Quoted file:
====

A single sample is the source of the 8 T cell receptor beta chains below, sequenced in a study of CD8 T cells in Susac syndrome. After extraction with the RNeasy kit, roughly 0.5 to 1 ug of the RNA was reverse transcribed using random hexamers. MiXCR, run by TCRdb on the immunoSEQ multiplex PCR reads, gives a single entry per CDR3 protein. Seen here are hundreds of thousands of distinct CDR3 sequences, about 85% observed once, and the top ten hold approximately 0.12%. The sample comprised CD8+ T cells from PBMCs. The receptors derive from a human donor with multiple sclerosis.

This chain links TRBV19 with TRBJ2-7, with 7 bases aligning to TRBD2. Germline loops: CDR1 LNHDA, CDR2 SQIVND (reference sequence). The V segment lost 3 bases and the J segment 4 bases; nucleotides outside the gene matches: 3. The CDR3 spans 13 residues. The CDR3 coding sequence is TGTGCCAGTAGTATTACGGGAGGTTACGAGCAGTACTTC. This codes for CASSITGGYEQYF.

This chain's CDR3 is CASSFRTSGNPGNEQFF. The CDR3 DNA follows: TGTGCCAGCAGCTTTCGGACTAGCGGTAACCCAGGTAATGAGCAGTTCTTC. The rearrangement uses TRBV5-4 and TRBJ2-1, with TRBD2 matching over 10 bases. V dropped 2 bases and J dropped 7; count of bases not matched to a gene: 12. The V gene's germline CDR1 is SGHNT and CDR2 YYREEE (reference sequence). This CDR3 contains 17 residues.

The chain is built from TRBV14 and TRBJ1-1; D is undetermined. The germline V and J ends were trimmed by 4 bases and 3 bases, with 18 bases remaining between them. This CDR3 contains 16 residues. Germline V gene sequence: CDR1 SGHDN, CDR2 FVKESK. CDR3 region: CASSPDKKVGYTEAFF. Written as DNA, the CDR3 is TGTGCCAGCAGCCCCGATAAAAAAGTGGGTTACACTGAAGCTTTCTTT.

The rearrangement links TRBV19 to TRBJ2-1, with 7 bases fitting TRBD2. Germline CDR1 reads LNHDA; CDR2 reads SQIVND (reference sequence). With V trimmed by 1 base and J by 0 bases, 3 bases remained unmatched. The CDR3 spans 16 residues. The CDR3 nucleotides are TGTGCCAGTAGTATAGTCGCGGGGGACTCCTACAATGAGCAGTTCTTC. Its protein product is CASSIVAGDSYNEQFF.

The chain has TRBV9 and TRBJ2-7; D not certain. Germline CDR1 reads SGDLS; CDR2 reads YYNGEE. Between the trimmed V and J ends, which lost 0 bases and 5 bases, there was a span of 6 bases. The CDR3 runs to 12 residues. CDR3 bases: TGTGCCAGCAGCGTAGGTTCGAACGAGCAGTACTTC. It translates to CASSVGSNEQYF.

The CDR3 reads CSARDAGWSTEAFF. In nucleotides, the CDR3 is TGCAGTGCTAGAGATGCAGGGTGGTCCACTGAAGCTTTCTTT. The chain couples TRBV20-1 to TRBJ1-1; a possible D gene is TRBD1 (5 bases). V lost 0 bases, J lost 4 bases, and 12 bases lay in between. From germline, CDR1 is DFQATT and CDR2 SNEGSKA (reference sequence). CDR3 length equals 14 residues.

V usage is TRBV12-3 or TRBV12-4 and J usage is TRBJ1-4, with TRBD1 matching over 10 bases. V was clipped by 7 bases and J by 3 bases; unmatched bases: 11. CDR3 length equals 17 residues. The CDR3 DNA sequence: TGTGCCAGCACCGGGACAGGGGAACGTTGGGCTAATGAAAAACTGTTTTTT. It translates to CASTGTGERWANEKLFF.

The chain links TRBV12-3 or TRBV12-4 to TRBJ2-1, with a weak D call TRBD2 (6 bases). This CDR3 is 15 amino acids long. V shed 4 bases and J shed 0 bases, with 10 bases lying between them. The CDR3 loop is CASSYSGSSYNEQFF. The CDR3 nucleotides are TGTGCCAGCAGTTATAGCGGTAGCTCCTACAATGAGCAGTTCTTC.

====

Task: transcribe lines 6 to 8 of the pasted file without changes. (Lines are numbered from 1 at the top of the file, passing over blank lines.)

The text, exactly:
The chain has TRBV9 and TRBJ2-7; D not certain. Germline CDR1 reads SGDLS; CDR2 reads YYNGEE. Between the trimmed V and J ends, which lost 0 bases and 5 bases, there was a span of 6 bases. The CDR3 runs to 12 residues. CDR3 bases: TGTGCCAGCAGCGTAGGTTCGAACGAGCAGTACTTC. It translates to CASSVGSNEQYF.

The CDR3 reads CSARDAGWSTEAFF. In nucleotides, the CDR3 is TGCAGTGCTAGAGATGCAGGGTGGTCCACTGAAGCTTTCTTT. The chain couples TRBV20-1 to TRBJ1-1; a possible D gene is TRBD1 (5 bases). V lost 0 bases, J lost 4 bases, and 12 bases lay in between. From germline, CDR1 is DFQATT and CDR2 SNEGSKA (reference sequence). CDR3 length equals 14 residues.

V usage is TRBV12-3 or TRBV12-4 and J usage is TRBJ1-4, with TRBD1 matching over 10 bases. V was clipped by 7 bases and J by 3 bases; unmatched bases: 11. CDR3 length equals 17 residues. The CDR3 DNA sequence: TGTGCCAGCACCGGGACAGGGGAACGTTGGGCTAATGAAAAACTGTTTTTT. It translates to CASTGTGERWANEKLFF.